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Detection of DNA adducts by electron capture mass spectrometry.
Chem Res Toxicol 1997 Mar; 10(3):255-270
Electron capture mass spectrometry (EC/MS) as a means of detecting DNA adducts was reviewed. The general concept of DNA adduction and its physiological significance were summarized. The general history of the development of EC/MS for detecting DNA adducts was outlined. Electrophores and their role in DNA adduct detection were discussed. The discussion considered the general concept of electrophores, conversion of DNA adducts into electrophores, electrophore subtypes, electrophore labels, the role of residual acidic hydrogen atoms in EC/MS analysis of DNA adducts, the types of derivatization reactions that can be used to convert DNA adducts into electrophores, the polar footprint concept as applied to EC/MS analysis of DNA adducts, and appropriate derivatization conditions for converting DNA adducts into electrophores. Specific applications of electrophore labeling for DNA adduct analysis by EC/MS were described. These include procedures for converting DNA adducts formed by 4-aminobiphenyl (92671), 4-aminofluorene (7083638), benzo(a)pyrene (50328), 4- (hydroxypyridyl)butanone, malondialdehyde (542789), 2- phosphoglycolate, and uracil (66228) into electrophores. Electrophores formed from compounds such as cytosine, methylcytosine, and hydroxymethyluracil were also described. The future prospects for EC/MS as a technique for determining DNA adducts were discussed.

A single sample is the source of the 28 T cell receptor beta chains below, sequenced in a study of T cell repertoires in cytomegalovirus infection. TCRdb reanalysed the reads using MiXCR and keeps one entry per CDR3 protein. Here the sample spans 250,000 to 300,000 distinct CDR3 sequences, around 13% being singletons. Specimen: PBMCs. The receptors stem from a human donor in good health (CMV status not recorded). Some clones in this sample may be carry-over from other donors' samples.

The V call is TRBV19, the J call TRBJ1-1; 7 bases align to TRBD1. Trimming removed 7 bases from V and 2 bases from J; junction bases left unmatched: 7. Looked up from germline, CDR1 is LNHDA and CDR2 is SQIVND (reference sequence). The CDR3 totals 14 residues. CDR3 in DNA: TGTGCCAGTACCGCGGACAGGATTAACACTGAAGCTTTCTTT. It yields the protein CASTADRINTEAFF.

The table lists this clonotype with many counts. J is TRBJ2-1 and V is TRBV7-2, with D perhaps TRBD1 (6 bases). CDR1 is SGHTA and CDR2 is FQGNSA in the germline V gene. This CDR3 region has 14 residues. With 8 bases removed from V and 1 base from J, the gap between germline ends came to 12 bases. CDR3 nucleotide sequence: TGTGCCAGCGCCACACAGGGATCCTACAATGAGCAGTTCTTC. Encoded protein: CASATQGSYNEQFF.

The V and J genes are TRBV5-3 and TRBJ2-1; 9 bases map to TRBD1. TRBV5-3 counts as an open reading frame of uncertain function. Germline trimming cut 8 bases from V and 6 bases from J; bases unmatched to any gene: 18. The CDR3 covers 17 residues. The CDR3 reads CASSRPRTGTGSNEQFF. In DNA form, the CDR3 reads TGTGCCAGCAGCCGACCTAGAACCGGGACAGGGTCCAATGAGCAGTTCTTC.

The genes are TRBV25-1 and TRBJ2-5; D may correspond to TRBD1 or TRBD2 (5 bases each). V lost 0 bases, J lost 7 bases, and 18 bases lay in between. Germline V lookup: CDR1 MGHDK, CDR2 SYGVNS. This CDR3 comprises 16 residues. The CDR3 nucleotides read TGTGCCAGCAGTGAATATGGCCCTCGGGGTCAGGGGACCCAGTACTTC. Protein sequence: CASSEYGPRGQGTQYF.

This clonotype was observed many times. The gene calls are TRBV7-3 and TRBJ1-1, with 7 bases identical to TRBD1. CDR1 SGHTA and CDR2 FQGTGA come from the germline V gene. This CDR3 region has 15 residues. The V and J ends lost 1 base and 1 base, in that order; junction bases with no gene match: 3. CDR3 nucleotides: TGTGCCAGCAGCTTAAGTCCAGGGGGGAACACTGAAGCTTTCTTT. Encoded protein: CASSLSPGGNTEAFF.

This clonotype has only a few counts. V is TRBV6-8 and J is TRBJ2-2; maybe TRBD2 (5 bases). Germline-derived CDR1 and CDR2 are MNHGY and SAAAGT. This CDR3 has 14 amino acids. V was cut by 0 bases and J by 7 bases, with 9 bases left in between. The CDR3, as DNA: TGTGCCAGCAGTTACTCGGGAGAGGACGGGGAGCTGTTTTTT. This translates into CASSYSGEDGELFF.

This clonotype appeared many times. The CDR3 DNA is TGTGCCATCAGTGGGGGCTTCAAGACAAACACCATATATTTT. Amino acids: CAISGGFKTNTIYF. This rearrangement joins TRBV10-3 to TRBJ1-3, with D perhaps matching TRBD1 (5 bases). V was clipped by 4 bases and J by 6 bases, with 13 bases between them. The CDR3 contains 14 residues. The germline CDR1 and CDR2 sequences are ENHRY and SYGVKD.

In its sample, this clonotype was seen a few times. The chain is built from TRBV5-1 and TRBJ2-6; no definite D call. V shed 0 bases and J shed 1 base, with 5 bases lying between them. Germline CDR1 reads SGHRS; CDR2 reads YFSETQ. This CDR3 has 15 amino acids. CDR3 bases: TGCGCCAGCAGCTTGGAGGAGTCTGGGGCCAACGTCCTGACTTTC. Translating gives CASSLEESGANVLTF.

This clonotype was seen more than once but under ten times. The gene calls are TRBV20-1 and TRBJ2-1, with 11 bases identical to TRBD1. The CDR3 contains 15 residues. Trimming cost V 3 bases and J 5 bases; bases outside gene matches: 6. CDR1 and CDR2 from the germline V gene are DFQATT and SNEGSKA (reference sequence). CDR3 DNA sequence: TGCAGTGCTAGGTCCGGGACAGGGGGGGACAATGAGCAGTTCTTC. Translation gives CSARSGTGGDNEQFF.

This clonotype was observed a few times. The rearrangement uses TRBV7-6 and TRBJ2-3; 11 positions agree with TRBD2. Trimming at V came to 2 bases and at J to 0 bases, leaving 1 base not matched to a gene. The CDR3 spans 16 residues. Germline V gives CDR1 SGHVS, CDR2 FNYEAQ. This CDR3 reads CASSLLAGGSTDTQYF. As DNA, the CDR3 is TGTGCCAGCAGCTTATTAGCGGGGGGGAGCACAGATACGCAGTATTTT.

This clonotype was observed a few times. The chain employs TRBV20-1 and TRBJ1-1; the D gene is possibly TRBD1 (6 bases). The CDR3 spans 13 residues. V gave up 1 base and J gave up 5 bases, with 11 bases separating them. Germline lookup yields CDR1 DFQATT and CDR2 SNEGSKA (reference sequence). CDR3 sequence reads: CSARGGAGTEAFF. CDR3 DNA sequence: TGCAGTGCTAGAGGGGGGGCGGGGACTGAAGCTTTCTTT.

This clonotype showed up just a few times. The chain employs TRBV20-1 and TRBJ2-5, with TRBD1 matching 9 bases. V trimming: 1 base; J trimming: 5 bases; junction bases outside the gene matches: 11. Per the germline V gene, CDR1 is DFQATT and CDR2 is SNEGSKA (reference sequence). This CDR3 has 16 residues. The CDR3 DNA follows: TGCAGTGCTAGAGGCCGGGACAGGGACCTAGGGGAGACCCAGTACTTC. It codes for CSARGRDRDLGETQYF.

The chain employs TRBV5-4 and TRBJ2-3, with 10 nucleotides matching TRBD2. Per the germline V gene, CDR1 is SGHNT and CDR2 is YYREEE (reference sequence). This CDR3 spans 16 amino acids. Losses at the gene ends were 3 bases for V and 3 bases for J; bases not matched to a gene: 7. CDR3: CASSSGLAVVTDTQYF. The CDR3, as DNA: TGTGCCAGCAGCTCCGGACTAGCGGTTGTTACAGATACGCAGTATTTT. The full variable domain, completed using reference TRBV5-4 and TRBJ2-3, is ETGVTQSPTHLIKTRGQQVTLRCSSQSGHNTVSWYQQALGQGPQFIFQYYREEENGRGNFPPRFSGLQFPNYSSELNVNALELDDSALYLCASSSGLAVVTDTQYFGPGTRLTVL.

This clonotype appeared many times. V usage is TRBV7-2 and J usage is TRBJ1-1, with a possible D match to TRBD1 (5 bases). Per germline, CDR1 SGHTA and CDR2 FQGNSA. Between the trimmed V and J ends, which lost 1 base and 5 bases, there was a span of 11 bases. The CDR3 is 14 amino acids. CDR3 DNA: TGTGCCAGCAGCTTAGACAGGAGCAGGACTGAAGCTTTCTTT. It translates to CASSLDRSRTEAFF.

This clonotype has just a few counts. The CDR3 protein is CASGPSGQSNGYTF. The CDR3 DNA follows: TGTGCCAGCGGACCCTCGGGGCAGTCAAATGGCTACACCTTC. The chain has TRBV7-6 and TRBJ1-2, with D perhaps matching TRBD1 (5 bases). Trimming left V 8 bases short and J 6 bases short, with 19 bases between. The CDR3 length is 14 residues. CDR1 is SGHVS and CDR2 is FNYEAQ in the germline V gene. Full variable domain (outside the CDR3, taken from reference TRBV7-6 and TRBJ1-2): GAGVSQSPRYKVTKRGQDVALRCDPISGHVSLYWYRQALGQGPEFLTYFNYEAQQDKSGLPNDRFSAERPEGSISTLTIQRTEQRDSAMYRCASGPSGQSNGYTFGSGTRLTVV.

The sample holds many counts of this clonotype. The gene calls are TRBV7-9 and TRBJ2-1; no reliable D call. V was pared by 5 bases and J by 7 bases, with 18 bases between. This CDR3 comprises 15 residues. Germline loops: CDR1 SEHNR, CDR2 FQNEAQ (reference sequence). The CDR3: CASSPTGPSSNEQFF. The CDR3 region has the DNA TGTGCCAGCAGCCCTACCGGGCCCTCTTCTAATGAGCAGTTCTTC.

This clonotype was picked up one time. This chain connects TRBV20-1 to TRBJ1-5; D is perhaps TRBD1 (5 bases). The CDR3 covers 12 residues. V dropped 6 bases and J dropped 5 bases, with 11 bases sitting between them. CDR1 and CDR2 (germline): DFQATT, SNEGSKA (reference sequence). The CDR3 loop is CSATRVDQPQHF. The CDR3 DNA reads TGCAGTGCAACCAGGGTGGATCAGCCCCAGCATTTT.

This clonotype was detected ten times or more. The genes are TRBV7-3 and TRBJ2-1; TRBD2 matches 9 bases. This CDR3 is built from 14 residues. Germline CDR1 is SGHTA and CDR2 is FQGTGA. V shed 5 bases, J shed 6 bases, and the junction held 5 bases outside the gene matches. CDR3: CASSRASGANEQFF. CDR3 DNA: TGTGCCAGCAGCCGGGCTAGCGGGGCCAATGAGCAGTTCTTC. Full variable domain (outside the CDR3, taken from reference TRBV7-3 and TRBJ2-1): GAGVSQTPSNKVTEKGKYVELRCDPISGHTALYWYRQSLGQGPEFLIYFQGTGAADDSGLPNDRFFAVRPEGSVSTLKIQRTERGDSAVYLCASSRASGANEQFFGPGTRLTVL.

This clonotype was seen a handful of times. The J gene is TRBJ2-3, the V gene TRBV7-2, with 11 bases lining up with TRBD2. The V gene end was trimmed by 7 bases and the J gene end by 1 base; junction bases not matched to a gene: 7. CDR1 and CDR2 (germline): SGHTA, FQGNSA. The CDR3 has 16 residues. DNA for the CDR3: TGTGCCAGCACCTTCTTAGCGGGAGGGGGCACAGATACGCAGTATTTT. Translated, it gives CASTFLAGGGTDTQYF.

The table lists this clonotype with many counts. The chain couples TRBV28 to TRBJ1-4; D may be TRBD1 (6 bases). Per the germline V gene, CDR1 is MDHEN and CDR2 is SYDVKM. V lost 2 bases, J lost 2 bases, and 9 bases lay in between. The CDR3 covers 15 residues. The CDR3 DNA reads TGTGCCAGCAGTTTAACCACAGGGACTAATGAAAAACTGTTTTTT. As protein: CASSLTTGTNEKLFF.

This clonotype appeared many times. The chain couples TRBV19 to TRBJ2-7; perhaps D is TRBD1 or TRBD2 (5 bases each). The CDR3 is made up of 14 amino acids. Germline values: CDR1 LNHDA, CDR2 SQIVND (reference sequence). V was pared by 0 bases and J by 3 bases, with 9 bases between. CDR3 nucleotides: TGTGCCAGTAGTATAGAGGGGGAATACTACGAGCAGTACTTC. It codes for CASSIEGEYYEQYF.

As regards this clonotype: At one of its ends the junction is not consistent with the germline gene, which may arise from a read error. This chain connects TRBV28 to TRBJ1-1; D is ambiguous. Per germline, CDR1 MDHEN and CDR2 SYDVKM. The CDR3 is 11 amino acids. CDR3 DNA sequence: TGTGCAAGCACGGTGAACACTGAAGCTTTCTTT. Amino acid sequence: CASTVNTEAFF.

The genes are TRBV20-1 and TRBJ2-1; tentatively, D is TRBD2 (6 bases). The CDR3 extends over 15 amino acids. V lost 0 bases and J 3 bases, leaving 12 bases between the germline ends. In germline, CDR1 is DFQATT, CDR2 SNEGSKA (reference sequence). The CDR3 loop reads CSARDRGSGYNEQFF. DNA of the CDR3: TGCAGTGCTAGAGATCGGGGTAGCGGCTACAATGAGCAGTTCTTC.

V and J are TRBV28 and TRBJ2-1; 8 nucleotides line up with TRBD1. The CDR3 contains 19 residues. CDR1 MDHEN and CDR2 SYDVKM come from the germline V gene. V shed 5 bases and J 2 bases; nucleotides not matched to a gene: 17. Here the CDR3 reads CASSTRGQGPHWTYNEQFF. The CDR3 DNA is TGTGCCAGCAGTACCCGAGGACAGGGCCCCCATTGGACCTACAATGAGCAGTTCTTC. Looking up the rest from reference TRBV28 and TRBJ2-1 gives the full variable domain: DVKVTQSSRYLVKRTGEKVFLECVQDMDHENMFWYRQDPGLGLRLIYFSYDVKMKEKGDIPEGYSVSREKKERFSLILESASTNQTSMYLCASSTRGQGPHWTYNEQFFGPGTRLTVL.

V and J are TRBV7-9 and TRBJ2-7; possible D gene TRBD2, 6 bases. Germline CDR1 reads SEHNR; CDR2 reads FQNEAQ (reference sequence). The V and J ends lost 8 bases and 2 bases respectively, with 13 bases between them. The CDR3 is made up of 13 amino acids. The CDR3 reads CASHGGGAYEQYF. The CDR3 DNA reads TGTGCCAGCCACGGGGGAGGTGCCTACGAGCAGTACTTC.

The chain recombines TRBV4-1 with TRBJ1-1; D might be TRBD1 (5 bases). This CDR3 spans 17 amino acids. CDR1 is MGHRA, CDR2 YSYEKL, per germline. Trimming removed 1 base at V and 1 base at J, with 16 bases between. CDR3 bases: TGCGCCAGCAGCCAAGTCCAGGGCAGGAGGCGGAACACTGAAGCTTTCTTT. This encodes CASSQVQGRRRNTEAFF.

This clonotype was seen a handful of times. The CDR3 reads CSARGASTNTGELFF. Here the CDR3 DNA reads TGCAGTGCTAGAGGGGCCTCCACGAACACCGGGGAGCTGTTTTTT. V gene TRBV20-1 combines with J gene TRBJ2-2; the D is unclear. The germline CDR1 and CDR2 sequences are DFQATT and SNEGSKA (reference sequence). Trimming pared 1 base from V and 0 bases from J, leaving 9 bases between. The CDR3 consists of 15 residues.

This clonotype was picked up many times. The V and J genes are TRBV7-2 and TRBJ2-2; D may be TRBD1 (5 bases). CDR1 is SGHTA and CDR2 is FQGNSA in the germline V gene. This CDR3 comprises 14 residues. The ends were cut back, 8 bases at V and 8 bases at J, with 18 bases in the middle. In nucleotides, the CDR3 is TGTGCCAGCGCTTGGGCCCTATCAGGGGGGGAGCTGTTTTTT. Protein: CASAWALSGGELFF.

NIOSH-Publication; NIOSH-Contract; NIOSH-Grant; Grants-other; DNA-adducts; Analytical-methods; Mass-spectrometry; Sample-preparation
Medicinal Chemistry Northeastern University 360 Huntington Avenue Boston, MA 02115
92-67-1; 7083-63-8; 50-32-8; 542-78-9; 66-22-8
Issue of Publication
Other Occupational Concerns; Grants-other
Chemical Research in Toxicology
Northeastern University, Boston, Massachusetts
Page last reviewed: April 12, 2019
Content source: National Institute for Occupational Safety and Health Education and Information Division